My favorite CMS is ExpressionEngine. It is commercial, however, but you have 99.9% control of all your markup and don't need to touch a single line of PHP unless you'd like to get really advanced and do something that either isn't built into the system already or isn't provided by a third-party add-on. It's not inexpensive but you get a lot for your money.
Two other really great ones that give you more than 99% control are Perch (commercial) and Statamic (commercial).
There are two left that I recommend. The first being MODx Revolution. There is a learning curve, however, but well worth investing into. It's open-source, so doesn't cost you anything except time and effort.
And finally, if you want a really simple open-source CMS, I can recommend Textpattern. It's a very sophisticated little CMS. It's clean, lightweight, logical, simple, conscise, and user-friendly.
Frankly, it is not as popular as any of the others I mentioned above, but that has nothing to do with its quality. Textpattern is a quiet contender and there are quite a few professionals using it for their own sites. I used it when I started out and only moved away from it because I found ExpressionEngine and liked that even more.
For basic stuff, like a blog or magazine, Textpattern is perfectly apt. For more complex sites, you might want to try something else, however.
I should also mention Drupal and Silverstripe as they seem very popular and get recommend a lot as well, though I can't say anything about them as it's been years since I last worked with Drupal and I've never even tried Silverstripe.
And here are demos you can try out for each of the above:
Statamic: Doesn't have a demo but a few videos that show you what it's like working with it: http://statamic.com/learn/screencasts
murphaloid — 2012-09-09T17:29:38-04:00 — #9
Wow, thanks for such a thorough reply! Ive heard of some of those you suggest but never tried them. Great to have a few recommendations.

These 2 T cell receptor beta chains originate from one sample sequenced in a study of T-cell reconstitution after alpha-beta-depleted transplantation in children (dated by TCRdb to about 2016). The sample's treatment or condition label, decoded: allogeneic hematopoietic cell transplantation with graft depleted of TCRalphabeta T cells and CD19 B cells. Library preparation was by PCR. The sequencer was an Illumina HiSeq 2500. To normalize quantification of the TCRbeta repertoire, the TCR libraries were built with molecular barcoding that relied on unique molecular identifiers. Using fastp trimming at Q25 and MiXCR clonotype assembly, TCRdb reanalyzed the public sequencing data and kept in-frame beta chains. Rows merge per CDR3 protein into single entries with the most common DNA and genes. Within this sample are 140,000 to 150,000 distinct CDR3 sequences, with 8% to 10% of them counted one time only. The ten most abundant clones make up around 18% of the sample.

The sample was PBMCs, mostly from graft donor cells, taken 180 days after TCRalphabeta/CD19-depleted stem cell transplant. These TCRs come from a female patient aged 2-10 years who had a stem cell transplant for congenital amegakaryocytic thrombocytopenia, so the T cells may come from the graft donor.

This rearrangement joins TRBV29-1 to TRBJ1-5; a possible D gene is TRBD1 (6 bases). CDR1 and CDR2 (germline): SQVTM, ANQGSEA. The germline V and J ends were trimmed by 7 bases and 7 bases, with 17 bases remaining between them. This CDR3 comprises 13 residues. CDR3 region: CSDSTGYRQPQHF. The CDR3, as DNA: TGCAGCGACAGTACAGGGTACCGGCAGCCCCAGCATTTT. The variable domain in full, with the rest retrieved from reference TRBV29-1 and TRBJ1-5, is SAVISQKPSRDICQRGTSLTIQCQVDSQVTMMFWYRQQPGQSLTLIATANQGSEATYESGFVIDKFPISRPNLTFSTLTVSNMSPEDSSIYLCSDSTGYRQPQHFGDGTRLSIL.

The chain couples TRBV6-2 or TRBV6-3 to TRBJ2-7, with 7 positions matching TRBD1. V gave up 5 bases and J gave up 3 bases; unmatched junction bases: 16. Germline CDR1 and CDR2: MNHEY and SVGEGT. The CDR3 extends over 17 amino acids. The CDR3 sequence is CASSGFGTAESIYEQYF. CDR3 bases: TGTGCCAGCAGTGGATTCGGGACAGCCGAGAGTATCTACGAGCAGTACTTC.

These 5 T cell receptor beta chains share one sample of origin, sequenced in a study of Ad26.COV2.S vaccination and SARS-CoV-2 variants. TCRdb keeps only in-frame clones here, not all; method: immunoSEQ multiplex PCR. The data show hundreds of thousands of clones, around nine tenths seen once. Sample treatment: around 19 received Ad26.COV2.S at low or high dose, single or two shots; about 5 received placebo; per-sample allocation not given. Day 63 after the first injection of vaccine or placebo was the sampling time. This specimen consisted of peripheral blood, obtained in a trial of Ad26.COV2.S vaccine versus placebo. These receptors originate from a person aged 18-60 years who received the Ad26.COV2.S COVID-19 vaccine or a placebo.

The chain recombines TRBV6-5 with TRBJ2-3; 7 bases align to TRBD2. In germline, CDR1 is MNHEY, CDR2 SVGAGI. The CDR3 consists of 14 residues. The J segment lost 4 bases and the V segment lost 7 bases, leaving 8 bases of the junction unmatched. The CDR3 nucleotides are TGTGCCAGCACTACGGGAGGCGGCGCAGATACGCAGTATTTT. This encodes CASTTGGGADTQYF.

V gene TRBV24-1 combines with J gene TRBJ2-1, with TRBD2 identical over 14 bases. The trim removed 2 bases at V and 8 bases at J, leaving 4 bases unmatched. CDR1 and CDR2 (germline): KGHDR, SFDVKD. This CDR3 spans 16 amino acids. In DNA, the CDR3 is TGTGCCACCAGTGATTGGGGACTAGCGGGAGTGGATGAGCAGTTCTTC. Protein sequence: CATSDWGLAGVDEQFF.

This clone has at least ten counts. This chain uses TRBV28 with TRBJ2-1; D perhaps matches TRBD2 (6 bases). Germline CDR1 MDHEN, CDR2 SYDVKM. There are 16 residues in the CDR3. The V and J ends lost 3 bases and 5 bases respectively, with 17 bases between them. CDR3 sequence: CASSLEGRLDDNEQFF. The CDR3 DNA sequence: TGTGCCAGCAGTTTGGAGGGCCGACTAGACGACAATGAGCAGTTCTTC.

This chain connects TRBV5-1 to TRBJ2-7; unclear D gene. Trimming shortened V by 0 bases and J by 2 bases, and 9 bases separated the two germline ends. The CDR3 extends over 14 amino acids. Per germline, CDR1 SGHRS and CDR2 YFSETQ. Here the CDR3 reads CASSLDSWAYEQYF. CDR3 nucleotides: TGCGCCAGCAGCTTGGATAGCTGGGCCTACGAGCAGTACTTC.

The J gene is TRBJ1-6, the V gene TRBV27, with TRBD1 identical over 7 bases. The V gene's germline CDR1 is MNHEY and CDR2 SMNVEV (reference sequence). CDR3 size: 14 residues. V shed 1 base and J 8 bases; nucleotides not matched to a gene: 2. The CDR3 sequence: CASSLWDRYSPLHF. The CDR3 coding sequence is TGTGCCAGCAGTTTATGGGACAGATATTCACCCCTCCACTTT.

ralphm — 2012-09-09T20:11:30-04:00 — #10
zany90 — 2012-10-01T15:04:02-04:00 — #11
Man the best tutorial ive read on theme development is chris spooners.. just google "chris spooner wordpress theme"... i used to be really baffled by it too but its as simple as placing php tags in place of "content", the title and the stylesheet location on the page after youve built it completely in html/css, zip it up and upload and bingo.. that tut really helped me
thetxgirl — 2012-10-08T11:48:02-04:00 — #12
I have to ask... If you are new to WordPress, is there a particular reason you're trying to build a theme from scratch? There are a lot of great themes out there that you can use to create a customized design. I use one theme for all of the websites I build: Atahualpa. It has one of the most robust theme options systems available (more than 200 different options). You can style each element from within the options panels, and there's also a CSS add-ins section where you can write a customized stylesheet. Of course it has its drawbacks and quirks, but one of the best things about it is the extremely active and helpful support staff at the forums. Juggledad, Larry, and Flynn are awesome. They have also recently developed a pure html5 / css3 theme called Montezuma that's pretty awesome.